For most of us, summer means travel. While the idea of “healthy travels” may have a different tenor this year due to the coronavirus pandemic, many of the principles remain the same. Namely, how can we treat our bodies well so we feel good and have the energy to really enjoy our trip? Right now, road trips are the healthiest option, in part because most airlines aren’t consistently enforcing measures that would help prevent the spread of coronavirus. The good news is that road trips also offer certain advantages for eating well.
My go-to advice for eating healthfully while traveling is to focus on including a protein-rich food at all meals, including a respectable amount of veggies at lunch and dinner, and keeping portion sizes moderate. This can be easier to accomplish when you aren’t relying on restaurant meals. Whether you’re traveling for a day, a weekend, or a week, eating meals and snacks you’ve prepared saves time and money while letting you minimize contact with strangers.
Taking a day trip? It’s easy to meet 100% of your food needs with an insulated tote or a small cooler, kept cool with frozen gel packs. If you’ll be at your destination for several days, renting an apartment, condominium or house gives you more food options. Even in a small, minimally appointed apartment kitchen, you can quickly turn out simple, satisfying, nutritious meals. Treat each day like a day trip, packing lunch and snacks in your tote or cooler so you can enjoy a picnic.
Make a loose meal plan so you can minimize restock trips to the grocery store, or make good use of any farmers markets near your destination. Farmers markets are always a fun, hyperlocal way to food shop while traveling, but the fact that they allow you to shop outdoors offers an added safety bonus this year.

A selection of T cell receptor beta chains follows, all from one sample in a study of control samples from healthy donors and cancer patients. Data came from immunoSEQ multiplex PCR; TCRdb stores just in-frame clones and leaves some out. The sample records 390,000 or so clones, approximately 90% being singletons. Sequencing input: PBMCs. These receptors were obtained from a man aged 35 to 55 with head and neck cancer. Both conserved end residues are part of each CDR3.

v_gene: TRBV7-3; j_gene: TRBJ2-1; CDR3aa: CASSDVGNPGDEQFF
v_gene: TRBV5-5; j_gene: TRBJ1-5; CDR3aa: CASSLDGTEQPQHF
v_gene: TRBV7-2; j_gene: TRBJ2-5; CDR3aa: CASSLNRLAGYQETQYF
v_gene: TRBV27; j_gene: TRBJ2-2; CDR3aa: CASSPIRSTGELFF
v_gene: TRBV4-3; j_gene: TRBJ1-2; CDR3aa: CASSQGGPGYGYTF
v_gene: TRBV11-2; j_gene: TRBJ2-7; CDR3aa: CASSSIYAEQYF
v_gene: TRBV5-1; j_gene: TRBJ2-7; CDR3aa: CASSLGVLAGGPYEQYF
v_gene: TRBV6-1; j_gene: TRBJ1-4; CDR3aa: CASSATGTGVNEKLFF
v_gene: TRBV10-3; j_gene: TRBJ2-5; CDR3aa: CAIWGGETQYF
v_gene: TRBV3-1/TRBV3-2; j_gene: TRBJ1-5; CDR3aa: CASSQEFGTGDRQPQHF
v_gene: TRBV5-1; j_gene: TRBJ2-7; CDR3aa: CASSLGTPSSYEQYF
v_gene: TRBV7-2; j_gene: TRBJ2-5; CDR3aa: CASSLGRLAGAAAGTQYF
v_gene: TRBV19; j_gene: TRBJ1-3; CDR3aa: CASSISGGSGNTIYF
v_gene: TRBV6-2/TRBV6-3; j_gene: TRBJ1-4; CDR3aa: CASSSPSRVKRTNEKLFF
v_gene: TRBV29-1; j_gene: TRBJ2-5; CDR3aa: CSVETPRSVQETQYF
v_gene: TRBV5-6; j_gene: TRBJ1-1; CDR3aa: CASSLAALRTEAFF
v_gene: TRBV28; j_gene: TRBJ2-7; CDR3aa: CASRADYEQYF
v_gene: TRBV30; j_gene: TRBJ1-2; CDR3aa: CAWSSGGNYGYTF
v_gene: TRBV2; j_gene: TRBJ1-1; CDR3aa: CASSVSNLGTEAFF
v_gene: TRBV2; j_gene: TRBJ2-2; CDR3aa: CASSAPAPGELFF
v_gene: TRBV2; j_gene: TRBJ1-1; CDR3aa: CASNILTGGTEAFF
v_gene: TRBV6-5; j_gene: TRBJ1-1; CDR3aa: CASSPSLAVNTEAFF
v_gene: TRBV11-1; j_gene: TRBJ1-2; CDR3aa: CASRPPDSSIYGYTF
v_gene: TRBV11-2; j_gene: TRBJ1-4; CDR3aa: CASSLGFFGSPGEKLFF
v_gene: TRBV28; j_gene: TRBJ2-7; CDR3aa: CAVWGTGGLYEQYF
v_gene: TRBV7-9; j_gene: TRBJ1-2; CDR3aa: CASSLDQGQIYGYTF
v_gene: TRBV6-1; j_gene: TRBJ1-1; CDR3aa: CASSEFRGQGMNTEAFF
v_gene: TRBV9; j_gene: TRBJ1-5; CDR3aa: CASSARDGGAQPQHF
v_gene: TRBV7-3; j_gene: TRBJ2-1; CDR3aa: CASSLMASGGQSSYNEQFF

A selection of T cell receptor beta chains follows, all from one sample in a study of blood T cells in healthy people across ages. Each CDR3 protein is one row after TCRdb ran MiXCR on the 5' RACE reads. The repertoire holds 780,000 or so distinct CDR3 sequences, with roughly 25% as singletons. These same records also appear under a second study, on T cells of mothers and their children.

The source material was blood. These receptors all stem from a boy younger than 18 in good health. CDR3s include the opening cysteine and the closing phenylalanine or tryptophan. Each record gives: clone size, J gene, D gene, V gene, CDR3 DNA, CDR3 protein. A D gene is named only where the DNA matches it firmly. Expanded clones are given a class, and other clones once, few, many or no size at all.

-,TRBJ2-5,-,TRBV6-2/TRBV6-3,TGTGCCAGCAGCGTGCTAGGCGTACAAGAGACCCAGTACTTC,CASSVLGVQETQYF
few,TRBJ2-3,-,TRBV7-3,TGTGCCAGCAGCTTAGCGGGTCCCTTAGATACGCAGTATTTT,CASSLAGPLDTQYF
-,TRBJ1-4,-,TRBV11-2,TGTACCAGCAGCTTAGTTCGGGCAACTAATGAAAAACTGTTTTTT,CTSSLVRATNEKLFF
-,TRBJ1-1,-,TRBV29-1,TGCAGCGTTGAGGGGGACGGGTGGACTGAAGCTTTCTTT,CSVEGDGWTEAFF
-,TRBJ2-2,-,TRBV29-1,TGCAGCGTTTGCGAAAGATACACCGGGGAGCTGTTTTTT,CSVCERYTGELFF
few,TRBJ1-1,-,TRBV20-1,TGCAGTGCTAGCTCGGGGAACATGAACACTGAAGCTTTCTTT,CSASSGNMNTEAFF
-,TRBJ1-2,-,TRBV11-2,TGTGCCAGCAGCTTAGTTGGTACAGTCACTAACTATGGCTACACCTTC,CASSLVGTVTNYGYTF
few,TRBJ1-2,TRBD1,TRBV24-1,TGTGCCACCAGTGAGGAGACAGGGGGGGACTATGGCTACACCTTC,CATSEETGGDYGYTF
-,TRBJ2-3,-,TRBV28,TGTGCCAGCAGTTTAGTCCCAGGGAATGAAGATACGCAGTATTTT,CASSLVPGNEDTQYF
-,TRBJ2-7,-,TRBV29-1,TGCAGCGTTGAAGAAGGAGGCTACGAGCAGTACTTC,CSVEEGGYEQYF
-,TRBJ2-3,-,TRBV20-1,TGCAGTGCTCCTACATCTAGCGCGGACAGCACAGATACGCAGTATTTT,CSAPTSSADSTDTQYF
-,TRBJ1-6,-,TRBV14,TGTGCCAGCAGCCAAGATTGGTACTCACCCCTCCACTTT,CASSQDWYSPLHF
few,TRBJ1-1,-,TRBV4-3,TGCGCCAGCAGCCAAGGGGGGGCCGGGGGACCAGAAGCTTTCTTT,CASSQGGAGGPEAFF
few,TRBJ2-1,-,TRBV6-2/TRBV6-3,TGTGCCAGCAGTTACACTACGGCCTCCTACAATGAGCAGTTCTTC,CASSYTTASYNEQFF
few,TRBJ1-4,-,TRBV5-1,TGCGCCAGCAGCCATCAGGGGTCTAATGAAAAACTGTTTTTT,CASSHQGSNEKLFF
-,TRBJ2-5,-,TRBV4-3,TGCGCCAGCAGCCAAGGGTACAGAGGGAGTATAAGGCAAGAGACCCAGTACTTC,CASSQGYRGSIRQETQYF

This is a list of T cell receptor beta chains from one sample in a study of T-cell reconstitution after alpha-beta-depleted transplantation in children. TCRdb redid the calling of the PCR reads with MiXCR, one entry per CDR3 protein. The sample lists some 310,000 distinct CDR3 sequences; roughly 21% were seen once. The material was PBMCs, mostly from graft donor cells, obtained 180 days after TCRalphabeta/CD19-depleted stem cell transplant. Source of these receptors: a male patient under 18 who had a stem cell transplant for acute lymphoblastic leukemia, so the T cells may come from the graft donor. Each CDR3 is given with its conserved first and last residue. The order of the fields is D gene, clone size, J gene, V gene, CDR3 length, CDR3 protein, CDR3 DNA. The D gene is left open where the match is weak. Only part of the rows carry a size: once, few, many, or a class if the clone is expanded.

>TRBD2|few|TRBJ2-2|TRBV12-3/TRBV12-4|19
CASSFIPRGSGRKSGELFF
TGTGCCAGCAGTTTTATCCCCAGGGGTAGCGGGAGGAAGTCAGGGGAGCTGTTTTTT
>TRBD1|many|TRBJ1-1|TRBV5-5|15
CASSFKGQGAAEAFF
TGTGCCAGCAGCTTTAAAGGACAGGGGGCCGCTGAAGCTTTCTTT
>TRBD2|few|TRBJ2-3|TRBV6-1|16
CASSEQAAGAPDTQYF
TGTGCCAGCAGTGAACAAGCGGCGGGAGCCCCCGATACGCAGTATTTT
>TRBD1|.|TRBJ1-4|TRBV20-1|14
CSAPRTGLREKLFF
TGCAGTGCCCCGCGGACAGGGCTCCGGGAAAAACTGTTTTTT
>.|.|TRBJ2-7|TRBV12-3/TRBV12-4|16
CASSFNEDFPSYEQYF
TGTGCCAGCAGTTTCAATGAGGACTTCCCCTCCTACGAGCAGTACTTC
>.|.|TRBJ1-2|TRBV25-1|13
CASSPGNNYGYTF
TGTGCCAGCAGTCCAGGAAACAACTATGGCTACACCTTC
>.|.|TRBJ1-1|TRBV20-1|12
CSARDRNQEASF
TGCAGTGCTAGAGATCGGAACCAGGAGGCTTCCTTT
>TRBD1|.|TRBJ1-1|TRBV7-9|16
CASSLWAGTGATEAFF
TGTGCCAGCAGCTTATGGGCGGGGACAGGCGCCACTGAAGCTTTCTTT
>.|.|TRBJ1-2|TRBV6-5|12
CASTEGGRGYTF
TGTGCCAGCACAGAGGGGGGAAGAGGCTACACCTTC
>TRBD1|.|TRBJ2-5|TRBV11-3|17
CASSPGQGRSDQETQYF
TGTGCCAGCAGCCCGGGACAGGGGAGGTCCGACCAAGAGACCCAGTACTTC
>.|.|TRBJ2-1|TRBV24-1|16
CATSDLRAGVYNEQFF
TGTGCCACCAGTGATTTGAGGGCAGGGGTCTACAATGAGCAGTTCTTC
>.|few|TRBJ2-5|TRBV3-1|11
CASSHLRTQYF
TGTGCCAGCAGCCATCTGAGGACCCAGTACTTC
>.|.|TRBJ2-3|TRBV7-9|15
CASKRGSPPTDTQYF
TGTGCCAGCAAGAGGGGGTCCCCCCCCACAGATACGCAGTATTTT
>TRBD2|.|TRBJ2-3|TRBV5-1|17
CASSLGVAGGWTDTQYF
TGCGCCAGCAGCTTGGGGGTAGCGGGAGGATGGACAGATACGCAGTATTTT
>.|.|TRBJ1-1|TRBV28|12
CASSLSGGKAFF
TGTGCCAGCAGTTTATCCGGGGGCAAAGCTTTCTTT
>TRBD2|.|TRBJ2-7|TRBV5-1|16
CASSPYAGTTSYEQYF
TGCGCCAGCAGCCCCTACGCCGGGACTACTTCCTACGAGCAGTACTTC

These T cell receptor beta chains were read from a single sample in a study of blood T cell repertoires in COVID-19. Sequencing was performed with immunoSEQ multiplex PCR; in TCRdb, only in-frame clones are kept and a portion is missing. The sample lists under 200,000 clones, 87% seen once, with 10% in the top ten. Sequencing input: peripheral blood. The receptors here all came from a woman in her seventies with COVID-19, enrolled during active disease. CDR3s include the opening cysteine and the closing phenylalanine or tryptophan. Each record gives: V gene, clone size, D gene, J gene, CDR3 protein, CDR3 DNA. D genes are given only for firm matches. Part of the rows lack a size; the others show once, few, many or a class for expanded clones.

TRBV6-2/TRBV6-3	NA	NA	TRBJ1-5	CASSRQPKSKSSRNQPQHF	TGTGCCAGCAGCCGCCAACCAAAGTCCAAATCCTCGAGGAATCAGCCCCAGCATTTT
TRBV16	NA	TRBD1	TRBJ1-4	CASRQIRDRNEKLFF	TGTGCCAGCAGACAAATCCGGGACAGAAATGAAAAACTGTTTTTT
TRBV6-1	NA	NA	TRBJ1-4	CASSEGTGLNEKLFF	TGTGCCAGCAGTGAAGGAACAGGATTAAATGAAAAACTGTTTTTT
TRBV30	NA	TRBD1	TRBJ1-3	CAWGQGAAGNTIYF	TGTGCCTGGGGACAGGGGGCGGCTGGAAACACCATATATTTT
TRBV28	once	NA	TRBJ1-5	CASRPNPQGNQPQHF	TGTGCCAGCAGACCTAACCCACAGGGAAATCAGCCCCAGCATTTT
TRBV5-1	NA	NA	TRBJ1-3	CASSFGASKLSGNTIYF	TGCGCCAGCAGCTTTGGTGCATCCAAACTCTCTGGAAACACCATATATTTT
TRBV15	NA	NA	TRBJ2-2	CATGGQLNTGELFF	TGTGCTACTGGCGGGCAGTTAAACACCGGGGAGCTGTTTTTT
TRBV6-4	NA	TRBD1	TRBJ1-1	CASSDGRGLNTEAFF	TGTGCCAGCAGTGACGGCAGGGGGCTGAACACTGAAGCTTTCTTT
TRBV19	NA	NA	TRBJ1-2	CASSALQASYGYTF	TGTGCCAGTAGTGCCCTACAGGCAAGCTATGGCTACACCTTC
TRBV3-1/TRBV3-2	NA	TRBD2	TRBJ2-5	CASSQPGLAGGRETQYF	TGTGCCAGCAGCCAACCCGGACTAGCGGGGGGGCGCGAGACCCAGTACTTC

Managing hunger can be tricky while traveling — especially if you’re traveling with companions who have a different eating schedule. If you’re a definite three-meals-plus-snacks person, and your travel mates prefer to eat just two big meals, it can be challenging to reach a satisfactory compromise. Toting your own healthy snacks offers a safety net, and if you want to skip energy bars, make a batch of tasty trail mix. A good ratio is one part nuts or seeds, one part dried fruit, and one part “extras,” such as miniature pretzels, whole grain cereal or popcorn.
So that’s the food. What about fitness?
You probably know that sitting for hours on end isn’t good for you, and that’s equally true whether you’re sitting at a desk, on your couch or in a car. Aim to stop for a brief movement break — do a few stretches or simply walk around a bit — at least every 90 minutes. Exercise on the road might look very different than it does at home, and that’s OK. You’ll likely be doing more walking, whether on hiking trails or city streets, and bike rentals are a fun option in many places — or bring your own if you have a bike rack for your vehicle. Hotel gyms are a no-go right now, but you can safely do yoga and body-weight resistance exercises such as squats, lunges and pushups in your hotel room or rental. You might also invest in a set of resistance bands, which take up little room in a suitcase. Have fun, and stay safe!